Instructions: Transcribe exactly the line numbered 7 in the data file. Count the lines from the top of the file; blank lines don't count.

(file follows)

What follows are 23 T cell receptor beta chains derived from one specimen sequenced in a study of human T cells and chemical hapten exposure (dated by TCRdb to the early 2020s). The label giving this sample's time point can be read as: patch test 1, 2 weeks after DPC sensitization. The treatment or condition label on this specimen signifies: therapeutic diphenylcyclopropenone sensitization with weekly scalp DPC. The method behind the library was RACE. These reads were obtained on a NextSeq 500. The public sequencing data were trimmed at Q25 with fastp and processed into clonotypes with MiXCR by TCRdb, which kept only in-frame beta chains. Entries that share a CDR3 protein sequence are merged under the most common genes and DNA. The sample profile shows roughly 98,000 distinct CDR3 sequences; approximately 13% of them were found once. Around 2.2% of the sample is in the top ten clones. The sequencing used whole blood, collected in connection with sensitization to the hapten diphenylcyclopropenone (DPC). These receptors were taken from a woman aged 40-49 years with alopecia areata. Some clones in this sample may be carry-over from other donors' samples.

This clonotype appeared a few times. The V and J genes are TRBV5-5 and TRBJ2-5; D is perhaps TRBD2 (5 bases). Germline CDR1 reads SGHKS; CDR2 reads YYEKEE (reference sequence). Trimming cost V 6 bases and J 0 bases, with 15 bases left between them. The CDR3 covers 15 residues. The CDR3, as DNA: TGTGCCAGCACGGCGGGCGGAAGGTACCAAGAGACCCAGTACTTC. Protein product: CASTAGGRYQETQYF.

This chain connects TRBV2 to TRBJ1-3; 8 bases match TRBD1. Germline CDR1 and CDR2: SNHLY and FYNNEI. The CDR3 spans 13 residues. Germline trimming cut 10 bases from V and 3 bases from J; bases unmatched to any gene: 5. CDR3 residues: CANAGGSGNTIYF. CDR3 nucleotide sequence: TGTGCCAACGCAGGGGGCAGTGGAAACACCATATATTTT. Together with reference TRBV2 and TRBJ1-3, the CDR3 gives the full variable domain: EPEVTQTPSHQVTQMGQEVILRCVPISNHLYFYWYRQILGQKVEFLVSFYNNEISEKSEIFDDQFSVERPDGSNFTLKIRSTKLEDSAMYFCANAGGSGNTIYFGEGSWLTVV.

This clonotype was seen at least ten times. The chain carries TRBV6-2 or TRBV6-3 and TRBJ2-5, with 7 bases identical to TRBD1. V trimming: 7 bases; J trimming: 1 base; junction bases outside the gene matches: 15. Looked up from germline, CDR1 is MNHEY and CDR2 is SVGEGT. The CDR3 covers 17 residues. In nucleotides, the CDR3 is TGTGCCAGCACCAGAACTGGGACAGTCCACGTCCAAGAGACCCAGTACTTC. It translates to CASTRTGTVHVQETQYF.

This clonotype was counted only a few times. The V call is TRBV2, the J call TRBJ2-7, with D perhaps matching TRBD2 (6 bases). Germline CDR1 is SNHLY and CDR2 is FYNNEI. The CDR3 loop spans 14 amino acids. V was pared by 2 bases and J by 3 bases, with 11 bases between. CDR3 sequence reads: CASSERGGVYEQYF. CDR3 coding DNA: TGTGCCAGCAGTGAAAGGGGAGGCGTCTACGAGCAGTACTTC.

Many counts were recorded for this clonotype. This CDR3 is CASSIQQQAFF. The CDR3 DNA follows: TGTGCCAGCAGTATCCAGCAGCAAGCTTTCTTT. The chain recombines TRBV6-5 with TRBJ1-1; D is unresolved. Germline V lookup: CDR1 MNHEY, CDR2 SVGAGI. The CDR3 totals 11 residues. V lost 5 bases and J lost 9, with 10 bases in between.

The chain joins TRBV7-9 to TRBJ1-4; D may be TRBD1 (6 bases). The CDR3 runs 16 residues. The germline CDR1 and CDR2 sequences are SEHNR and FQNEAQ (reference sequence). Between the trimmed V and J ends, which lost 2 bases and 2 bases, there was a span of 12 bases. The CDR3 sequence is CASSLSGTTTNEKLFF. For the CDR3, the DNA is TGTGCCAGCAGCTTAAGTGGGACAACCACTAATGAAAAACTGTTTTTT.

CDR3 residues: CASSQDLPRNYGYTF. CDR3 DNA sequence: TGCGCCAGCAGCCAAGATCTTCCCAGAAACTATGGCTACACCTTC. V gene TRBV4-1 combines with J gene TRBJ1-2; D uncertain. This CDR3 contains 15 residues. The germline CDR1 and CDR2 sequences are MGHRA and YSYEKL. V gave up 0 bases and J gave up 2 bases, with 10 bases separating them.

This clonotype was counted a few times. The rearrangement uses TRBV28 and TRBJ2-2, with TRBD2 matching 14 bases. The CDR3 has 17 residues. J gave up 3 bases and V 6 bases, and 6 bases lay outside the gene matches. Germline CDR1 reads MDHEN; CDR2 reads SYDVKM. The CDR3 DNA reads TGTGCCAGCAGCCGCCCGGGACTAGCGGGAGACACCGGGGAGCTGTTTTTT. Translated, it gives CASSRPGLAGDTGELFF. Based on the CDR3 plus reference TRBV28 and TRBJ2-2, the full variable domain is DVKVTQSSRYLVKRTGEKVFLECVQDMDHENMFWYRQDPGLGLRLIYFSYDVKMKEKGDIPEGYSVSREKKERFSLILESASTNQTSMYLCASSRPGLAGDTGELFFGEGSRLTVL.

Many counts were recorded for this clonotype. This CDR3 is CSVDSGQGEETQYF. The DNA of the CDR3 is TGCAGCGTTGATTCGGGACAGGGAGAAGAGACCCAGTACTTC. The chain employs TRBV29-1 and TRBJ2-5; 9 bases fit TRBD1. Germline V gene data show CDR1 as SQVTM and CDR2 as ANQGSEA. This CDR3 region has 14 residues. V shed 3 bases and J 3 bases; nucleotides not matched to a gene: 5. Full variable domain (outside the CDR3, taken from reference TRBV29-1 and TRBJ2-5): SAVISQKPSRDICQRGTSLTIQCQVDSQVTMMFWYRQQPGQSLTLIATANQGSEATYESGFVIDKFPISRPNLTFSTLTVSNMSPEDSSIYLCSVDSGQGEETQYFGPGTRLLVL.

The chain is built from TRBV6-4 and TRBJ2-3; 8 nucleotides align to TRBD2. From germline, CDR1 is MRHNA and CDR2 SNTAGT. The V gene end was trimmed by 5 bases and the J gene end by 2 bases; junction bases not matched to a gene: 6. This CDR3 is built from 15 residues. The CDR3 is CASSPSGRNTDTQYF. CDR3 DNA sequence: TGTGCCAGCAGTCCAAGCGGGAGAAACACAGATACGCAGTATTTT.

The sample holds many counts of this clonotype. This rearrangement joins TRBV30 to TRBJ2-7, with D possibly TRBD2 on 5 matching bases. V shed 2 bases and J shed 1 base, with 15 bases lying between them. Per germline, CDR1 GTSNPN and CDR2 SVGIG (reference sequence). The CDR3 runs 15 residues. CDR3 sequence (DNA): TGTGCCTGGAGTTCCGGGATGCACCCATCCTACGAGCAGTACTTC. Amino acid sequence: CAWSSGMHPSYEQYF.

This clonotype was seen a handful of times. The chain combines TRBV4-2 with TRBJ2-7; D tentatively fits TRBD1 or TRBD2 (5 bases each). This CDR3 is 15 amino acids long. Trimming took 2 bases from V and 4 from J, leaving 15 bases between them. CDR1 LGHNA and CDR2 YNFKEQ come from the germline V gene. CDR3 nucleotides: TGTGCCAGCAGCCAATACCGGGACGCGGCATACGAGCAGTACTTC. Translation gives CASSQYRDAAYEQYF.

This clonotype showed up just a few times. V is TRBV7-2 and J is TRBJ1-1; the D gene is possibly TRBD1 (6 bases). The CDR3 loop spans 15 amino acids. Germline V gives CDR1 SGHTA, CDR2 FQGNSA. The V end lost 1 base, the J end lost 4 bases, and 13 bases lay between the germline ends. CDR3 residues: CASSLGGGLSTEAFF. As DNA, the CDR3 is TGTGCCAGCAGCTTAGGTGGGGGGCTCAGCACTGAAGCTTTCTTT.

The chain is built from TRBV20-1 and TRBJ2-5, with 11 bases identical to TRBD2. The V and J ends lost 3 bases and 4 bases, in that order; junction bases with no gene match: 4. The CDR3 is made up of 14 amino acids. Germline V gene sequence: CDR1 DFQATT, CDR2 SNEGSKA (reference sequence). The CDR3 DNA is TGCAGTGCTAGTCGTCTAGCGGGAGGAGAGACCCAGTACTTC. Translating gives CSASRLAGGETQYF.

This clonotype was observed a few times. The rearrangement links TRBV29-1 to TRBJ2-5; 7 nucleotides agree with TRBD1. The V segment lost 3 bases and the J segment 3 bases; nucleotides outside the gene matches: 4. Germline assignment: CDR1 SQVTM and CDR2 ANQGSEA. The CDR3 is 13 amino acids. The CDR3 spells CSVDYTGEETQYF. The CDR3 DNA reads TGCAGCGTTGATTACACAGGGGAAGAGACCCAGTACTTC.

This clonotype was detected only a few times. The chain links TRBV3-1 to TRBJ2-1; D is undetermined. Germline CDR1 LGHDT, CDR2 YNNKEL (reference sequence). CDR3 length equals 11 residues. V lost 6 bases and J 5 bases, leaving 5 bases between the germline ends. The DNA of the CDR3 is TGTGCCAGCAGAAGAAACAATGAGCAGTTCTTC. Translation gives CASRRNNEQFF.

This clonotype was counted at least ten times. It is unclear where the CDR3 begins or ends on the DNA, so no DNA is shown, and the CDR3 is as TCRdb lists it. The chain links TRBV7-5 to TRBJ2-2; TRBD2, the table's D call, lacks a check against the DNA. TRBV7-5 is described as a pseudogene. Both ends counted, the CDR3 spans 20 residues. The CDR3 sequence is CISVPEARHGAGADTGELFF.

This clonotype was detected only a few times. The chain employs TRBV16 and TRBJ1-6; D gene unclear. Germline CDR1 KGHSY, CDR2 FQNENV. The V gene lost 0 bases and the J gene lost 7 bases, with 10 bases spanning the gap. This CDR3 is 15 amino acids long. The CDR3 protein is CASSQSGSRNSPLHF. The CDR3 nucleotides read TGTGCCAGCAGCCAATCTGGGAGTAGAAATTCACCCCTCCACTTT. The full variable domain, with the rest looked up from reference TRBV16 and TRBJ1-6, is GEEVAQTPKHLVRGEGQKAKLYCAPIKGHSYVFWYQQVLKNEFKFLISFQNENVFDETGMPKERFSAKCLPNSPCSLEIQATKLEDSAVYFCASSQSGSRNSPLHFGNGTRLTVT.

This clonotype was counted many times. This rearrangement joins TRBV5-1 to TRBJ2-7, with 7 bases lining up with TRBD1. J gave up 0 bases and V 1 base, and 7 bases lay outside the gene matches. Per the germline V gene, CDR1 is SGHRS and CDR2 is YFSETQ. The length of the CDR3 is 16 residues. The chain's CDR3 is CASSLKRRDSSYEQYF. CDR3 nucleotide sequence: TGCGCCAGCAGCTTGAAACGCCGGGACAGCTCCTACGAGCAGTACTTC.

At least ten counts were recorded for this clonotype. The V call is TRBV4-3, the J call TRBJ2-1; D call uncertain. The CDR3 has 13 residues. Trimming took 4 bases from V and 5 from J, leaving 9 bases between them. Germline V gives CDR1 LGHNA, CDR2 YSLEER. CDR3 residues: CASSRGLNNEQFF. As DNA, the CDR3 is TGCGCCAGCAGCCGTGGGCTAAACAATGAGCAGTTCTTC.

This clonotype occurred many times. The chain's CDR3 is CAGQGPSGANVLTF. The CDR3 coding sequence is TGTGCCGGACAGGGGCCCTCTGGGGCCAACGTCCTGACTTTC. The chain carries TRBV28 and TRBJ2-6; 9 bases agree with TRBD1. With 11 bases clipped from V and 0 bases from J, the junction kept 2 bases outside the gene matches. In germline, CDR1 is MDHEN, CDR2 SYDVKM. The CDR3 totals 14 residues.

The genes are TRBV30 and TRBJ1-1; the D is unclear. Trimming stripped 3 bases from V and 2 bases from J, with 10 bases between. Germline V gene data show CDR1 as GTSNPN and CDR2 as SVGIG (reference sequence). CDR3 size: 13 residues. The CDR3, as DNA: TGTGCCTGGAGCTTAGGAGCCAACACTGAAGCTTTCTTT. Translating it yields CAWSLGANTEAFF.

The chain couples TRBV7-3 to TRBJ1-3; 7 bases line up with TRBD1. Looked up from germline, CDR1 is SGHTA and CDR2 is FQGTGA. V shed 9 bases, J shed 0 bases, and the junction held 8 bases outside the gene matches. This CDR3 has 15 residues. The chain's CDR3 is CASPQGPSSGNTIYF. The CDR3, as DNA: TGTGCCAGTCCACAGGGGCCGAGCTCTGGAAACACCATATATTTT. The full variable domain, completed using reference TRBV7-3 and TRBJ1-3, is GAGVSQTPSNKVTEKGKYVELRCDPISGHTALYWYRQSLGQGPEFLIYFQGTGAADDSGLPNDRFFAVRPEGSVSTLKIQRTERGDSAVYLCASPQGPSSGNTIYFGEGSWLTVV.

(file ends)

The chain joins TRBV7-9 to TRBJ1-4; D may be TRBD1 (6 bases). The CDR3 runs 16 residues. The germline CDR1 and CDR2 sequences are SEHNR and FQNEAQ (reference sequence). Between the trimmed V and J ends, which lost 2 bases and 2 bases, there was a span of 12 bases. The CDR3 sequence is CASSLSGTTTNEKLFF. For the CDR3, the DNA is TGTGCCAGCAGCTTAAGTGGGACAACCACTAATGAAAAACTGTTTTTT.